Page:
pH curves (titration curves)

Point then there is a really steep plunge if you

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Unformatted text preview: l amount until quite near the equivalence point. Then there is a really steep plunge. If you calculate the values, the pH falls all the way from 11.3 when you have added 24.9 cm3 to 2.7 when you have added 25.1 cm3. Note: If y ou need to k now how to c alc ulate pH c hanges during a titration, y ou may be interes ted in my c hemis try c alc ulations book . Running alkali into the acid This is very similar to the previous curve except, of course, that the pH starts off low and increases as you add more sodium hydroxide solution. Again, the pH doesn't change very much until you get close to the equivalence point. Then it surges upwards very steeply. Titration curves for strong acid v weak base This time we are going to use hydrochloric acid as the strong acid and ammonia solution as the weak base. Running acid into the alkali Because you have got a weak base, the beginning of the curve is obviously going to be different. However, once you have got an excess of acid, the curve is essentially the same as before. At the very beginning of the curve, the pH starts by falling quite quickly as the acid is added, but the curve very soon gets less steep. This is because a buffer solution is being set up composed of the excess ammonia and the ammonium chloride being formed. Note: You c an find out more about buffer s olutions by following this link . Howev er, this is a v ery minor point in the pres ent c ontex t, and y ou would probably do better to read the whole of the c urrent page before y ou follow this up. Notice that the equivalence point is now somewhat acidic ( a bit less than pH 5), because pure ammonium chloride isn't neutral. However, the equivalence point still falls on the steepest bit of the curve. That will turn out to be important in choosing a suitable indicator for the titration. Running alkali into the acid At the beginning of this titration, you have an excess of hydrochloric acid. The shape of the curve will be the same as when you had an excess of acid at the start of a titration running sodium hydroxide solution into the acid. It is only after the equivalence point that things become different. A buffer solution is formed containing excess ammonia and ammonium chloride. This resists any large increase in pH - not that you would expect a very large increase anyway, because ammonia is only a weak base. Titration curves for weak acid v strong base We'll take ethanoic acid and sodium hydroxide as typical of a weak acid and a strong base. Running acid into the alkali For the first part of the graph, you have an excess of sodium hydroxide. The curve will be exactly the same as when you add hydrochloric acid to sodium hydroxide. Once the acid is in excess, there will be a difference. Past the equivalence point you have a buffer solution containing sodium ethanoate and ethanoic acid. This resists any large fall in pH . Running alkali into the acid The start of the graph shows a relatively rapid rise in pH but this slows down as a buffer solution...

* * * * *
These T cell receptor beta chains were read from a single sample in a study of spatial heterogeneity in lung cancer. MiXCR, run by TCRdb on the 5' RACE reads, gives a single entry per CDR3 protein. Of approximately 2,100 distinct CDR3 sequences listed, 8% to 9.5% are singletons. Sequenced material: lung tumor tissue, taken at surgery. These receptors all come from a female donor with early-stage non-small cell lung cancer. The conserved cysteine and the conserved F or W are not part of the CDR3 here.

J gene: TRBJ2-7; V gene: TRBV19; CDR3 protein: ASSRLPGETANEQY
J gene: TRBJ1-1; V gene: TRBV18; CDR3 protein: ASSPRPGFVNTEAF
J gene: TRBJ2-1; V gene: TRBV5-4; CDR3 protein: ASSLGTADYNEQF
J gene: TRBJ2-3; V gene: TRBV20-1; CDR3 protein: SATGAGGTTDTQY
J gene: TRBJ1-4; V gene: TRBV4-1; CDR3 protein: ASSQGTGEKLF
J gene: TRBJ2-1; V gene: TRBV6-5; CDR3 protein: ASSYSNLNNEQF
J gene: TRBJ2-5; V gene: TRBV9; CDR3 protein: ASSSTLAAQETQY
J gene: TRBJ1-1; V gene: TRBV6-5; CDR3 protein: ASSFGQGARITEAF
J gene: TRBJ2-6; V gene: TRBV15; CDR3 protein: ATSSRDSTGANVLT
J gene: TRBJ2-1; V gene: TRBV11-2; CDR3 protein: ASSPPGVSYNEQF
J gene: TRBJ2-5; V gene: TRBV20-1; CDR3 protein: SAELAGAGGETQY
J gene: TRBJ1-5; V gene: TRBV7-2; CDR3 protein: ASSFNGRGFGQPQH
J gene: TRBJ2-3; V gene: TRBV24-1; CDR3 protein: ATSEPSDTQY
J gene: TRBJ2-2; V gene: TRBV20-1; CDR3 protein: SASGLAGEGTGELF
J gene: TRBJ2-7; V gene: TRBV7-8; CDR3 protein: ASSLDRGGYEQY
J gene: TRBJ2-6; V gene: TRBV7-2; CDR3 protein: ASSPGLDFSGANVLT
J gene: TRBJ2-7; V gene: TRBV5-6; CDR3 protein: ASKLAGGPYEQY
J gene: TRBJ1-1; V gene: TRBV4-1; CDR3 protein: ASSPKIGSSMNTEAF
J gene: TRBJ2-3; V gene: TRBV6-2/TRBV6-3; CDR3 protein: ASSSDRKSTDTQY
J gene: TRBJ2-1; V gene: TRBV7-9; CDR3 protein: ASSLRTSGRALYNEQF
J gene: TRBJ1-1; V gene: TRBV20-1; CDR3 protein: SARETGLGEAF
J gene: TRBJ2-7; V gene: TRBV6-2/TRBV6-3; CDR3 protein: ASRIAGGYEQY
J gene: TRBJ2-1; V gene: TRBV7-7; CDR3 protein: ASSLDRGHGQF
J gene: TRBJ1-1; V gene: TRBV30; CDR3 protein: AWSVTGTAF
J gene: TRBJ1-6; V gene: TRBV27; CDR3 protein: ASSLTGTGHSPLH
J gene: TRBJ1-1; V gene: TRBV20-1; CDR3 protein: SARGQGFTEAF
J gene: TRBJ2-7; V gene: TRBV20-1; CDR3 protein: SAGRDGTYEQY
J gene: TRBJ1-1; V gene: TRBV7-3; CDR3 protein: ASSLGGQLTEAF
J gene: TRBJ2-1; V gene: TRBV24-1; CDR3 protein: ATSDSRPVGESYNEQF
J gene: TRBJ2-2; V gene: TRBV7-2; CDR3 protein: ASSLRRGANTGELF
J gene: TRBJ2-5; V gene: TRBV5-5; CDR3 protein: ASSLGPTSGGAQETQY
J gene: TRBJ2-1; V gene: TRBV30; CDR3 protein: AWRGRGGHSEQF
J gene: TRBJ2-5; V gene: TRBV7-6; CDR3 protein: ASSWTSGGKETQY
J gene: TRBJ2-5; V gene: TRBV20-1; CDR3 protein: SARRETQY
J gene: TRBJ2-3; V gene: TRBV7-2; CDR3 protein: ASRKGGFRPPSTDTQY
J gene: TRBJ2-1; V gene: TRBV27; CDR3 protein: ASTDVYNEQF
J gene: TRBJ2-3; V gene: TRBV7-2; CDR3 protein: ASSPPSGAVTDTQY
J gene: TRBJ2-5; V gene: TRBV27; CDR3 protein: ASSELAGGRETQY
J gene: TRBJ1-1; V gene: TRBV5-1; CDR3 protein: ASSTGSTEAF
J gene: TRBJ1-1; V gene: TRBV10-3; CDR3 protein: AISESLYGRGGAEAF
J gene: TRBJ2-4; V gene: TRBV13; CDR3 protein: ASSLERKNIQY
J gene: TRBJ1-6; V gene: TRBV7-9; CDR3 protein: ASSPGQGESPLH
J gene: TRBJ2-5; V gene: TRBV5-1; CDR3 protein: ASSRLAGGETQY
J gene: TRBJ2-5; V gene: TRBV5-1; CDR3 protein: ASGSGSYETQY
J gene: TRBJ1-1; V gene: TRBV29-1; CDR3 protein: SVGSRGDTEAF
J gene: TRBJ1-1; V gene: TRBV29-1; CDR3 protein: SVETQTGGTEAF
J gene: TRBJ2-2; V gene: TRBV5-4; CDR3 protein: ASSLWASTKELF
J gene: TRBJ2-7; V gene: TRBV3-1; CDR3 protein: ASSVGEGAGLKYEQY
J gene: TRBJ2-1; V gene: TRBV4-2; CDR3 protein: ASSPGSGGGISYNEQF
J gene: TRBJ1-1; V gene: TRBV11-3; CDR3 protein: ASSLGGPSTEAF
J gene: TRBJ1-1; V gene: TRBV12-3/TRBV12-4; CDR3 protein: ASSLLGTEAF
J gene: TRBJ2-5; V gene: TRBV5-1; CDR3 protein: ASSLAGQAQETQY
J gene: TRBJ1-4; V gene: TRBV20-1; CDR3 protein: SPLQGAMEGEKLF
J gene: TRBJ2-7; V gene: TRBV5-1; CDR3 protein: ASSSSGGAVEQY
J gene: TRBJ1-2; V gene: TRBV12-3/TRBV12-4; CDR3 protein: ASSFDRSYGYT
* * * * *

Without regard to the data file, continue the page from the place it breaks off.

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This note was uploaded on 09/29/2013 for the course CHEM 14CL taught by Professor Henary during the Fall '08 term at UCLA.

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